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Cerebral energy metabolism during transient hyperglycemia in patients with severe brain trauma

Diaz-Parejo, P; Ståhl, Nils LU ; Xu, WB; Reinstrup, Peter LU ; Ungerstedt, U and Nordström, Carl-Henrik LU (2003) In Intensive Care Medicine 29(4). p.544-550
Abstract
Objective: To study whether transient hyperglycemia adversely affects cerebral energy metabolism in patients with severe traumatic brain lesions. Design and setting: Prospective, nonrandomized study in the neurosurgical intensive care unit of a university hospital. Patients: 108 patients treated for severe traumatic brain lesions. Interventions: All patients were treated according to neurosurgical intensive care routine including monitoring of, intracranial pressure. One microdialysis catheter was inserted via a burr hole frontally to that used for the intraventricular catheter ("better" position). In patients with focal lesions one or more catheters were inserted into cerebral cortex surrounding an evacuated focal contusion or underlying... (More)
Objective: To study whether transient hyperglycemia adversely affects cerebral energy metabolism in patients with severe traumatic brain lesions. Design and setting: Prospective, nonrandomized study in the neurosurgical intensive care unit of a university hospital. Patients: 108 patients treated for severe traumatic brain lesions. Interventions: All patients were treated according to neurosurgical intensive care routine including monitoring of, intracranial pressure. One microdialysis catheter was inserted via a burr hole frontally to that used for the intraventricular catheter ("better" position). In patients with focal lesions one or more catheters were inserted into cerebral cortex surrounding an evacuated focal contusion or underlying an evacuated hematoma ("worse" position). Perfusion rate was 0.3 mul/min and samples were taken every. 30 or 60 min. The levels of glucose, pyruvate, lactate, glutamate, and glycerol were analyzed and displayed bedside. Measurements and results: There were 18 episodes of moderate (12-15 mmol/1) and 6 episodes of pronounced (>15 mmol/1) hyperglycemia. Moderate hyperglycemia did not change intracerebral levels of lactate, pyruvate, glutamate, glycerol, or lactate/pyruvate ratio. Lactate concentrations increased during pronounced hyperglycemia. Pronounced cerebral lactic acidosis and a moderate increase in interstitial glycerol concentration indicating cell membrane degradation was observed in a single patient with pronounced, long-lasting hyperglycemia. Conclusions: Cerebral energy metabolism was affected by transient hyperglycemia only at blood glucose concentration above 15 mmol/l as shown by a moderate increase in interstitial lactate level. (Less)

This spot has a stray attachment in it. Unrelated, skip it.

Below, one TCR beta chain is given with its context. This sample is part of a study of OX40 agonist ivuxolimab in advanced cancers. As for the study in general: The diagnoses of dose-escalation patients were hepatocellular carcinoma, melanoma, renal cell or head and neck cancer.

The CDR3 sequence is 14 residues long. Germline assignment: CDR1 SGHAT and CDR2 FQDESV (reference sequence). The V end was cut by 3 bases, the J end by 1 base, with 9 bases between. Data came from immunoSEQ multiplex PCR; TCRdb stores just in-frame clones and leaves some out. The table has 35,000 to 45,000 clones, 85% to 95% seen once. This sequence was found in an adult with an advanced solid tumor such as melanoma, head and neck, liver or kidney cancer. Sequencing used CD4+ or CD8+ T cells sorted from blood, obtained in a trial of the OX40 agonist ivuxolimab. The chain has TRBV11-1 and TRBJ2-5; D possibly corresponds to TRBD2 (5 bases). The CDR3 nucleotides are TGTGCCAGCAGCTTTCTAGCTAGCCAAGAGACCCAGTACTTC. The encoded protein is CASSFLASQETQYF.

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author
organization
publishing date
type
Contribution to journal
publication status
published
subject
keywords
glutamate, lactate, glucose, cerebral microdialysis, hyperglycemia, head injury
in
Intensive Care Medicine
volume
29
issue
4
pages
544 - 550
publisher
Springer
external identifiers
  • pmid:12655390
  • wos:000182759600007
  • scopus:0037398145
ISSN
0342-4642
DOI
10.1007/s00134-003-1669-3
language
English
LU publication?
yes
id
6cf7ace9-da4d-4e89-8de2-357ad68b1495 (old id 312069)
date added to LUP
2007-08-29 11:54:20
date last changed
2018-05-29 09:22:03
@article{6cf7ace9-da4d-4e89-8de2-357ad68b1495,
  abstract     = {Objective: To study whether transient hyperglycemia adversely affects cerebral energy metabolism in patients with severe traumatic brain lesions. Design and setting: Prospective, nonrandomized study in the neurosurgical intensive care unit of a university hospital. Patients: 108 patients treated for severe traumatic brain lesions. Interventions: All patients were treated according to neurosurgical intensive care routine including monitoring of, intracranial pressure. One microdialysis catheter was inserted via a burr hole frontally to that used for the intraventricular catheter ("better" position). In patients with focal lesions one or more catheters were inserted into cerebral cortex surrounding an evacuated focal contusion or underlying an evacuated hematoma ("worse" position). Perfusion rate was 0.3 mul/min and samples were taken every. 30 or 60 min. The levels of glucose, pyruvate, lactate, glutamate, and glycerol were analyzed and displayed bedside. Measurements and results: There were 18 episodes of moderate (12-15 mmol/1) and 6 episodes of pronounced (>15 mmol/1) hyperglycemia. Moderate hyperglycemia did not change intracerebral levels of lactate, pyruvate, glutamate, glycerol, or lactate/pyruvate ratio. Lactate concentrations increased during pronounced hyperglycemia. Pronounced cerebral lactic acidosis and a moderate increase in interstitial glycerol concentration indicating cell membrane degradation was observed in a single patient with pronounced, long-lasting hyperglycemia. Conclusions: Cerebral energy metabolism was affected by transient hyperglycemia only at blood glucose concentration above 15 mmol/l as shown by a moderate increase in interstitial lactate level.},
  author       = {Diaz-Parejo, P and Ståhl, Nils and Xu, WB and Reinstrup, Peter and Ungerstedt, U and Nordström, Carl-Henrik},
  issn         = {0342-4642},
  keyword      = {glutamate,lactate,glucose,cerebral microdialysis,hyperglycemia,head injury},
  language     = {eng},
  number       = {4},
  pages        = {544--550},
  publisher    = {Springer},
  series       = {Intensive Care Medicine},
  title        = {Cerebral energy metabolism during transient hyperglycemia in patients with severe brain trauma},
  url          = {http://dx.doi.org/10.1007/s00134-003-1669-3},
  volume       = {29},
  year         = {2003},
}